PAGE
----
Readers Question: What is the name of a type of good that only has value to someone if no one else possesses it?
A snob or ostentatious good is a good where the main attraction is related to its image of being expensive, exclusive and a symbol of social status. These goods will have restricted supply and only be available to people with high income.
A snob good is very similar in principle to a Veblen Good This is a good where demand is often greater when the price is higher. It is a good people consume because it is seen as exclusive and therefore a symbol of social status/wealth. A reduction in the price of the good may make it less attractive because it would no longer be seen as socially exclusive and indicative of social standing.
Diagram of snob/obstentatious good
This contradicts the basic low of demand. At a higher price, it becomes more desirable. It is complicated by the fact that although desired demand may be higher at a higher price, the effective demand (enough income) may off-set the greater desirability. So in practice, a snob good may not have an upward sloping demand, but perhaps very price inelastic.
Examples of snob/ostentatious goods
Goods that are often used as a sign of social and personal status. They may include
- Famous brand named handbags, e.g a Gucci Zumi small embellished alligator shoulder bag which retails for £22,280.00
- Exclusive watches, e.g. Patek Phillipe Grand Complications Split-Seconds Chronograph Perpetual Calendar for £199,000.
- Expensive and rare artwork, e.g. modern art with limited print runs, e.g artwork of Jeff Koons.
Another term is conspicuous consumption or status-seeking. These are goods we buy in order to ‘keep up with the Jones’. The good may give little actual utility apart from the pride of owning something very few other people own.
How Veblen Goods Can Make Society Worse off
Prof Eaton, of the University of Calgary, and Prof Eswaran, of the University of British Columbia, recently found that rising wealth in an economy increases the demand for Veblen Goods. In periods of rising prosperity, such ostentatious goods become more important There is an element of a ‘bandwagon effect’. If we see other people having a certain good there is a desire to also own such a good.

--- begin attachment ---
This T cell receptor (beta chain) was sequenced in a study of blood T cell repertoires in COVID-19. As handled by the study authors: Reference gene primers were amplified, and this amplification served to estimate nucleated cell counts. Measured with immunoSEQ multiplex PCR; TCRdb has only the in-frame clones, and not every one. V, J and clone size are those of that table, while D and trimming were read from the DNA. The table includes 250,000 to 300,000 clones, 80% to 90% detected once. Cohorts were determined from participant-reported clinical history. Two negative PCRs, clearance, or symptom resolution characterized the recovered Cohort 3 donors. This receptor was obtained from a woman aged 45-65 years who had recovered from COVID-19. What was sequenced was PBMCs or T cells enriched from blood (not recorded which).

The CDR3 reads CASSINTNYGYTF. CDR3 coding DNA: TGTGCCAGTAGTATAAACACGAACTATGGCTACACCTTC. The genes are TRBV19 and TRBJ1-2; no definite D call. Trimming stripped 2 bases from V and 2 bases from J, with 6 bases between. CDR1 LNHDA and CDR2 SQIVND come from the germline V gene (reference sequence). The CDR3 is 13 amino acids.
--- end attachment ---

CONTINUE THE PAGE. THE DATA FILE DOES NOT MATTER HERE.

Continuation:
However, because these Veblen goods are very expensive, only a small % can afford them. This makes the majority of the population feel worse off. Although real living standards have increased, they can’t afford many of these exclusively / desirable goods.
The other issue of Veblen goods is that they rarely have any intrinsic value, other than to show off to other people. Diamonds, luxury cars and luxury handbags give little economic utility other than the social prestige of owning them.
The nature of Veblen goods means that only a small % of the population can afford them. Therefore, rising wealth tends to increase the price of these ostentatious goods disproportionately to make sure only a small % can still afford them. Therefore economic growth cannot solve the problem of Veblen goods. Their price will always rise to make sure a small % of the population can afford them.
This might explain at least part of the rapid rise in the price of ‘exclusive modern artworks’
Of course, the alternative is to take a different viewpoint and desire goods for the intrinsic value they give rather than seeking to impress the Jones’.